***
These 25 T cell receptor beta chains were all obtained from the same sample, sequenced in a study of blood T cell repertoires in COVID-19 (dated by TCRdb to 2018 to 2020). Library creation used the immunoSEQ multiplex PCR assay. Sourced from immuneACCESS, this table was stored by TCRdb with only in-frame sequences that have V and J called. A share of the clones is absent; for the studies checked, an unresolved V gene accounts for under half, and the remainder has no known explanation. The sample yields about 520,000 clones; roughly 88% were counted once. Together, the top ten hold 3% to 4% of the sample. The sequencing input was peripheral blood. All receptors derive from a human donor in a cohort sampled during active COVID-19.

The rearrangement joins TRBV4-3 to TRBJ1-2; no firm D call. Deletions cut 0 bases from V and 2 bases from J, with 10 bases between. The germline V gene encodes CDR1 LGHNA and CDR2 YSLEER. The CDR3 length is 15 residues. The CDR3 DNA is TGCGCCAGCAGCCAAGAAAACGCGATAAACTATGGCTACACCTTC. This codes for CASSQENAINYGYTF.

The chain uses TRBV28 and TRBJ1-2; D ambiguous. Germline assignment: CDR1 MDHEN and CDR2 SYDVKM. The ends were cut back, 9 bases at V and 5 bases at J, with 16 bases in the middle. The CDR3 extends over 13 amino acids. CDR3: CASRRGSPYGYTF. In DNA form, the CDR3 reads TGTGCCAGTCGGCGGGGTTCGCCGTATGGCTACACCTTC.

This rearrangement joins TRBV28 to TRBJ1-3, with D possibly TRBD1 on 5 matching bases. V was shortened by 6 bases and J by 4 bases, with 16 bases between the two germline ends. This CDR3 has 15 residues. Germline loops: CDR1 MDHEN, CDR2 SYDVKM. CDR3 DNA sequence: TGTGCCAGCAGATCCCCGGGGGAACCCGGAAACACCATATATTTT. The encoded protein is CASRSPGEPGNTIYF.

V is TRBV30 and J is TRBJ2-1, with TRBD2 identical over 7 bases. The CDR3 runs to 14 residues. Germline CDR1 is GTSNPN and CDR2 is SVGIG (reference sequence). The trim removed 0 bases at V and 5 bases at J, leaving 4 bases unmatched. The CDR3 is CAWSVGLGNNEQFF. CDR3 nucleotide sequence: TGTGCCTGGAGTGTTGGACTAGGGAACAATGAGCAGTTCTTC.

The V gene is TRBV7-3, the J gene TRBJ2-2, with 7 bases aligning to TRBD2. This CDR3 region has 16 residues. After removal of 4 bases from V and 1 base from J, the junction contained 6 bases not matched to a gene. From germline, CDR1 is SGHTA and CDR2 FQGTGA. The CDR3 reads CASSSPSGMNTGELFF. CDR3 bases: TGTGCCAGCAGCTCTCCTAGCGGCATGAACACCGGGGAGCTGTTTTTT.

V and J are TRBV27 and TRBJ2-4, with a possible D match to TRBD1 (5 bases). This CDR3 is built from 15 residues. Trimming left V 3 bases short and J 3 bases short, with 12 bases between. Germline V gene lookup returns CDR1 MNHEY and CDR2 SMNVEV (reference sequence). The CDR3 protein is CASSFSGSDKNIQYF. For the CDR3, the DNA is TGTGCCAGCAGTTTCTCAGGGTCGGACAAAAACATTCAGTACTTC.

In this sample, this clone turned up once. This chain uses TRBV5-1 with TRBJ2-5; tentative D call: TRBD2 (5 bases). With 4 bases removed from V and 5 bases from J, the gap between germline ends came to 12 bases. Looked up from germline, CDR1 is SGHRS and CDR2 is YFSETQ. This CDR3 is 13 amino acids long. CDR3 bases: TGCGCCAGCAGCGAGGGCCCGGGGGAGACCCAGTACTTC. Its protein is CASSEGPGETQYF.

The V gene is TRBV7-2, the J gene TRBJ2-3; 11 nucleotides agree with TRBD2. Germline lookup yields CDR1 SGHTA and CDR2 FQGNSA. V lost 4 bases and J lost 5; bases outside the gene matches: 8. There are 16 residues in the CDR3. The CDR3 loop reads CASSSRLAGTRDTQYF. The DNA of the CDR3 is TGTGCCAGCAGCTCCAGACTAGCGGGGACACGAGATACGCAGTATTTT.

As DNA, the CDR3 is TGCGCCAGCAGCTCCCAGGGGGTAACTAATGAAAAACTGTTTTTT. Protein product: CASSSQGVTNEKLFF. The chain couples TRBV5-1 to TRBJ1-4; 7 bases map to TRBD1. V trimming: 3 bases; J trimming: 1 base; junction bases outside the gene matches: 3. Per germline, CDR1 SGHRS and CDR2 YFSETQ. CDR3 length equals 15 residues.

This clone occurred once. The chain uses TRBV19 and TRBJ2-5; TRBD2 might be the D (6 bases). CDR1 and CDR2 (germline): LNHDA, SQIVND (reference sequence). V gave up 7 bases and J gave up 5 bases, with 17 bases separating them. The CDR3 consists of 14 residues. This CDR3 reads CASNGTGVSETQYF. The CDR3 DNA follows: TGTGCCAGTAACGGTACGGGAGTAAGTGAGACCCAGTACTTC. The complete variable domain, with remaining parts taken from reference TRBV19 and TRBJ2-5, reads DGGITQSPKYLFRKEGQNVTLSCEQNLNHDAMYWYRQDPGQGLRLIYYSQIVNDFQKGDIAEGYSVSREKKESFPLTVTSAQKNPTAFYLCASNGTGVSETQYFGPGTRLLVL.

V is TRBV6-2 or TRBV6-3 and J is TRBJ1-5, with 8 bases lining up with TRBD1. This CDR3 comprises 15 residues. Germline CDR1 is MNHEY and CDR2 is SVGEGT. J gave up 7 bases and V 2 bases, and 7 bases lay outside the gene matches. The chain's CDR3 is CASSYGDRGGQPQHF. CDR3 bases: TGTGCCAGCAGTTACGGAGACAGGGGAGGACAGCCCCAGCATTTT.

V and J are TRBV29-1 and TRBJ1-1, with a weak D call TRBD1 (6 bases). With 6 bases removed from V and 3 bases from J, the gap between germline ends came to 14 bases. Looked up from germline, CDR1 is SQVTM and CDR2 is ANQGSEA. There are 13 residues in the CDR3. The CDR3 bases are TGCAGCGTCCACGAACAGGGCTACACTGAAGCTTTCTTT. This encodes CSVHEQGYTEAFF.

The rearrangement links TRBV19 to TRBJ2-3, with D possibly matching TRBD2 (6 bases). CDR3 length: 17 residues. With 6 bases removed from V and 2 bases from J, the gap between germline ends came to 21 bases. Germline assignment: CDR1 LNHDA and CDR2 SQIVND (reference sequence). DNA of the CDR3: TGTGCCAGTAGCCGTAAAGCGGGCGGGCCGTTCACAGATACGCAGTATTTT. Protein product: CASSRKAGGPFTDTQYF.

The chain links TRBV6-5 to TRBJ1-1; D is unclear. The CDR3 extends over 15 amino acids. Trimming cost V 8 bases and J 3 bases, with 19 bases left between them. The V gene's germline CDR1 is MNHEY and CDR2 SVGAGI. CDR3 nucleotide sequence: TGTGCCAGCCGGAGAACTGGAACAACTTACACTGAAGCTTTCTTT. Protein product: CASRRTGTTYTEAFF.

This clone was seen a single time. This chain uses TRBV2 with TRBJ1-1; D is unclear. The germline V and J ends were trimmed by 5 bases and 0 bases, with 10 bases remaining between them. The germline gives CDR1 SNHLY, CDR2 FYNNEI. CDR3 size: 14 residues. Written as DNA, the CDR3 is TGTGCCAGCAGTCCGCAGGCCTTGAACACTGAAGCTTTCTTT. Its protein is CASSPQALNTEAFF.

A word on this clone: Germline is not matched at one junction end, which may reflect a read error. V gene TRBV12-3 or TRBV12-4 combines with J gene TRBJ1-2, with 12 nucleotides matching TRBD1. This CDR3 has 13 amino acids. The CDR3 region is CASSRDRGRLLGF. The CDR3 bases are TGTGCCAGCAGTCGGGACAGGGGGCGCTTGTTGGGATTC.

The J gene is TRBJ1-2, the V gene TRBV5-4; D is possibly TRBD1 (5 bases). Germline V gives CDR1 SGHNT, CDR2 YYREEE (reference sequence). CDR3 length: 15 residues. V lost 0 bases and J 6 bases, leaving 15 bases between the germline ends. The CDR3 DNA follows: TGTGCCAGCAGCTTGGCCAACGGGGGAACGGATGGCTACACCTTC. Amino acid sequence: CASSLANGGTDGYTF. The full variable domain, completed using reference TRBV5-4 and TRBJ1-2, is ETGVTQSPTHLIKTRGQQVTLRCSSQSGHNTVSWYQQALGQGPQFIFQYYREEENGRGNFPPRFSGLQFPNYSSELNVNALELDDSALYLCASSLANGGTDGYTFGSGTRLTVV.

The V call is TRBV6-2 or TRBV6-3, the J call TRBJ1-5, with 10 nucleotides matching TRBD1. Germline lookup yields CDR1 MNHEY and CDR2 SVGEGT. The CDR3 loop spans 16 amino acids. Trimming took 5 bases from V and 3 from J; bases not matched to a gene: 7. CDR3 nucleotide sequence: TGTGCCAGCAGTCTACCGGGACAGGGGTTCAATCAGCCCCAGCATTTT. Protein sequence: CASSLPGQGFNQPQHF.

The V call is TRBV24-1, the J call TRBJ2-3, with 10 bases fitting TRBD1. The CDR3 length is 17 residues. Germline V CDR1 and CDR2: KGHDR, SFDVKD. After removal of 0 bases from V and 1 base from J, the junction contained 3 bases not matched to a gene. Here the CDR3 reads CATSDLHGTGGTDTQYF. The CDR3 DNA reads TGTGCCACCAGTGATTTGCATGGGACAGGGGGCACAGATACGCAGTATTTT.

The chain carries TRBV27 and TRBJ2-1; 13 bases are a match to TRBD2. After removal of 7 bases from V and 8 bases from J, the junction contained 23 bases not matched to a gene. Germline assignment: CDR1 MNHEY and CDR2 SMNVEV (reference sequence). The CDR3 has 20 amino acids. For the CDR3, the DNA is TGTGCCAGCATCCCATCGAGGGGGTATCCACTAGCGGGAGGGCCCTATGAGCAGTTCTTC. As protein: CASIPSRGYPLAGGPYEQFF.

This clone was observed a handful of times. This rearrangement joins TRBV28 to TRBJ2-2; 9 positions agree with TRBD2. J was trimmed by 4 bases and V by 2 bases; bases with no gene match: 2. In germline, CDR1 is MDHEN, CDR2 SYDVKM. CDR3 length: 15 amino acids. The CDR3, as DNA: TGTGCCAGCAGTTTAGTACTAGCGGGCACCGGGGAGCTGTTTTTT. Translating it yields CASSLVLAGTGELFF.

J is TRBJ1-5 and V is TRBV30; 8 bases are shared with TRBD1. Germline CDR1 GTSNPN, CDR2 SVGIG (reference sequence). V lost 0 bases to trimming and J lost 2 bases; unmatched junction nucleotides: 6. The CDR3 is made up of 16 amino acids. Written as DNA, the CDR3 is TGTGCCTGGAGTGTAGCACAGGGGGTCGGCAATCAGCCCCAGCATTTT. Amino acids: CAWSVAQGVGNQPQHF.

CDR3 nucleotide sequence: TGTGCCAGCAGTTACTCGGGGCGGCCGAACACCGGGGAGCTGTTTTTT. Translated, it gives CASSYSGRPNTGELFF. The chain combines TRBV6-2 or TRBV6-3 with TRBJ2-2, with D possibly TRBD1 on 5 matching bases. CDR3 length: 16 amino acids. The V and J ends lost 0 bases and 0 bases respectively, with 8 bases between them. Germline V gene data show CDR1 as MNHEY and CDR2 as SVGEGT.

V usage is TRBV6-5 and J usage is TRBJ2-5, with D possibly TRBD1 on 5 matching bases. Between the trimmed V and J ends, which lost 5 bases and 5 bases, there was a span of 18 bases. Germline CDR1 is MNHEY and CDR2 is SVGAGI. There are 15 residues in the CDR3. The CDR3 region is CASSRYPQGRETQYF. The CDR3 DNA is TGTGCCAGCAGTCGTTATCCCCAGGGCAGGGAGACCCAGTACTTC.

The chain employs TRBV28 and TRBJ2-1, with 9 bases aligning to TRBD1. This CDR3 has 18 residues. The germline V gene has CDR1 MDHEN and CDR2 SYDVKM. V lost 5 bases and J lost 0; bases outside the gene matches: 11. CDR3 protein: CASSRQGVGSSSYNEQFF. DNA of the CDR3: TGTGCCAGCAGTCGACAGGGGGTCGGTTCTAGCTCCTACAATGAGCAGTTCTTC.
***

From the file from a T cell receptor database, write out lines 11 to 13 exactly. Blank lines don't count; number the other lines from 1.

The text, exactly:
This clone occurred once. The chain uses TRBV19 and TRBJ2-5; TRBD2 might be the D (6 bases). CDR1 and CDR2 (germline): LNHDA, SQIVND (reference sequence). V gave up 7 bases and J gave up 5 bases, with 17 bases separating them. The CDR3 consists of 14 residues. This CDR3 reads CASNGTGVSETQYF. The CDR3 DNA follows: TGTGCCAGTAACGGTACGGGAGTAAGTGAGACCCAGTACTTC. The complete variable domain, with remaining parts taken from reference TRBV19 and TRBJ2-5, reads DGGITQSPKYLFRKEGQNVTLSCEQNLNHDAMYWYRQDPGQGLRLIYYSQIVNDFQKGDIAEGYSVSREKKESFPLTVTSAQKNPTAFYLCASNGTGVSETQYFGPGTRLLVL.

V is TRBV6-2 or TRBV6-3 and J is TRBJ1-5, with 8 bases lining up with TRBD1. This CDR3 comprises 15 residues. Germline CDR1 is MNHEY and CDR2 is SVGEGT. J gave up 7 bases and V 2 bases, and 7 bases lay outside the gene matches. The chain's CDR3 is CASSYGDRGGQPQHF. CDR3 bases: TGTGCCAGCAGTTACGGAGACAGGGGAGGACAGCCCCAGCATTTT.

V and J are TRBV29-1 and TRBJ1-1, with a weak D call TRBD1 (6 bases). With 6 bases removed from V and 3 bases from J, the gap between germline ends came to 14 bases. Looked up from germline, CDR1 is SQVTM and CDR2 is ANQGSEA. There are 13 residues in the CDR3. The CDR3 bases are TGCAGCGTCCACGAACAGGGCTACACTGAAGCTTTCTTT. This encodes CSVHEQGYTEAFF.